We asked Chicagoans about photojournalism that they found impactful, and how they would use photos to portray their own neighborhoods.

By Max Herman, Caroline Olsen and Youngrae Kim

On a recent Saturday this April, City Bureau’s photo team stopped by the Chicago Cultural Center to find out how people are feeling about photos in the news. Talking with both Chicago residents and visitors, we asked about the importance of captions, what images have had an impact on them and how they would like to see their community portrayed visually. We heard a lot of skepticism about the media as a whole and also some strong ideas of how neighborhoods can be represented in a more positive light.

Angel Ang (left) with mother Ching Liu (Photo: Caroline Olsen)

Angel Ang (left) with mother Ching Liu (Photo: Caroline Olsen)

Angel Ang, 27, Hong Kong

How do you feel Hong Kong is displayed in the news?

I feel like newspapers sometimes are controlled by the government so what you’re seeing is not really what happened or maybe there’s politics behind it… especially in China.

And do you feel like that affects how you value the photos you see?

Yes, definitely… photos speak more to what is actually happening.

If you were a photographer, how would you portray Hong Kong?

If you really want to show Hong Kong, I would show more local people because that’s the most real thing to do.

Daniella Antilla (Photo: Caroline Olsen)

Daniella Antilla (Photo: Caroline Olsen)

Daniella Antilla-Porter, 32, Uptown

What’s a photo that you saw in the news that you remember for whatever reason?

Probably one of the most impactful for me were some of the initial ones of Obama in the White House, especially bent over the desk in the Oval Office because it was such a historic moment, and I love the idea that I was part of that moment in history because, you know, I voted for him. So just that idea of being a part of something that is going to be talked about in every history book ever.

What do you think about photo representation of Chicago as a whole?

I think that it’s usually very idealistic. Especially of a life most Chicagoans don’t get to lead, like downtown life and the glamour of the tall buildings that most people don’t get to work in.

If you were representing Uptown as a photographer, what would you show?

I would probably try to capture some of the little shops along Broadway, because honestly, a lot of them are hiding gems and I like the idea that it may not look impressive but it is.

Rashid Chapeyama (Photo: Max Herman)

Rashid Chapeyama (Photo: Max Herman)

Rashid Chapeyama, 30, Ukrainian Village

What value do you put in photos when you’re looking at a news story?

I just think it’s capturing the true meaning behind that photo. Cause you know, with photos people can take things out of context. You never really know what’s really happening with that photo — there’s always multiple sides to a story than what they’re saying in an article or in the media.

Can you think of an image in the news that stood out to you from any neighborhood you lived in or that you called home?

I lived in [Pilsen] for four years and I remember moving to Chicago and every time I saw images of Pilsen in the media they were always negative… they all said there was lot of gang violence there. And I lived over there for four years and I didn’t see a whole lot of that — it was just a lot of families trying to make a living. And then now you see Pilsen as just gentrified. It’s a lot of 5-star restaurants, you know fancy stuff, but I just think if you’ve never been to Pilsen, you see images of Pilsen as just negative — like gangs, a bad neighborhood, low income and that sort of thing. But there’s a lot of culture and family.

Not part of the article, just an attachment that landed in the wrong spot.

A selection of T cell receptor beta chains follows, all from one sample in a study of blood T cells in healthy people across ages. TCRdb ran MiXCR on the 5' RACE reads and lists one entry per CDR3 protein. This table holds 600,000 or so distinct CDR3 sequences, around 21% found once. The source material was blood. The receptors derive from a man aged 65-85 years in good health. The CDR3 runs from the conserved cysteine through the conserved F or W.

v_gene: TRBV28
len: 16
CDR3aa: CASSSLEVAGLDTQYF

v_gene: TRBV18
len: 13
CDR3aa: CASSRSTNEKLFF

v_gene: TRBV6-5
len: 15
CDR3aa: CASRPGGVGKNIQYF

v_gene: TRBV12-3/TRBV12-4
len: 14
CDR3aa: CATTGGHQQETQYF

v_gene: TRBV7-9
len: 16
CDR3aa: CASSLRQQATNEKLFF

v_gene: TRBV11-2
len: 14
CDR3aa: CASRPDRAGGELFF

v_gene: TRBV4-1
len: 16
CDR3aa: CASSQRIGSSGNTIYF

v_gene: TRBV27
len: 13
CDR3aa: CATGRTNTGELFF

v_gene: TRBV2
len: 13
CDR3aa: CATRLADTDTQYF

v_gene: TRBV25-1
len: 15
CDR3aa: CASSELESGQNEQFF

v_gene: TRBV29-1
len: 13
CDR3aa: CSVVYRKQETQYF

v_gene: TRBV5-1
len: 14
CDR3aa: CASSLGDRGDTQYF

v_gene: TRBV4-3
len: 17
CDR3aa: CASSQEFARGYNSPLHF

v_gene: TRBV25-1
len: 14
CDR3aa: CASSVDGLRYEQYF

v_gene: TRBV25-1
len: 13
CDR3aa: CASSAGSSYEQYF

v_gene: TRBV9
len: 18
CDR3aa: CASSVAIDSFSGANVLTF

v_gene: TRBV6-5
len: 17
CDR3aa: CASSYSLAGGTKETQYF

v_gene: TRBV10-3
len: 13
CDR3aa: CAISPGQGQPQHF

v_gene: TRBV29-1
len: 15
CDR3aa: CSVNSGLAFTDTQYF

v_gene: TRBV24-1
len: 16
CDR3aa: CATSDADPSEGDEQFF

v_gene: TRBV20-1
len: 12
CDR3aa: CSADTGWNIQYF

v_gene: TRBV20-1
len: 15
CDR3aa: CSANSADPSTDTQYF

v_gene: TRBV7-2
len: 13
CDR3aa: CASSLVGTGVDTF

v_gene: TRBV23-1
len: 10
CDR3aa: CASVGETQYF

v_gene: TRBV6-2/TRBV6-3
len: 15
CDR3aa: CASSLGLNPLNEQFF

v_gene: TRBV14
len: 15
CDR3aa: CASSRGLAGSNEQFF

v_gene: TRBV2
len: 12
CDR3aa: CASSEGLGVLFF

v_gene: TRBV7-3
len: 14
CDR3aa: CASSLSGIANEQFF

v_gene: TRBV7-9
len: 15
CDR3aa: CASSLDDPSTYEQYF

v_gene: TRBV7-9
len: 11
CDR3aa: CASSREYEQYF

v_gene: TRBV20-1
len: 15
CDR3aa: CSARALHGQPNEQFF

So if you could see Pilsen portrayed differently, would you focus more on families?

It was my favorite neighborhood that I’ve lived in. There’s a lot of culture and families and kids there — a lot of schools and a lot of culture and history — more than any neighborhood I’ve been to. From looking at images of the neighborhood, you wouldn’t really get that I guess.

Jaida Croaker (Photo: Caroline Olsen)

Jaida Croaker (Photo: Caroline Olsen)

Jaida Croaker, 18, Fargo, N.D.

Can you think of a photo that stands out to you that you saw in the news recently?

You see so much every day that you’re desensitized to the amount of photos and politics and everything that the world throws at you that I don’t even remember.

Can you remember the last time you saw North Dakota represented in the news?

Usually it’s all crime rate stuff in North Dakota.

If you were a photographer representing your own community in North Dakota what would you show?

When you go from an area like Fargo, North Dakota, to Chicago, like you just notice the kindness and hospitality of people in North Dakota is so different as opposed to here. Not that people are mean here but, so much more standoffish. So I would show the kindness of the people and the outdoors and all the snow. I mean I wish there could be more positive portrayals instead of the media always focusing on the drama and the bad stuff.

Amy Luna Manderino (Photo: Max Herman)

Amy Luna Manderino (Photo: Max Herman)

Amy Luna Manderino, 53, Wood Dale, Ill.

Can you think of any really impactful image that you saw in any news story or feature story?

I thought of the recent picture of the mother being separated from her child at the border — Mexican border — which really sort of humanized that story. I think of stories of natural disasters where you can see the fires in California. I used to live in California so seeing that, I can really put myself in the story and really felt empathy for the people involved and I think it helps with humanitarian efforts as well.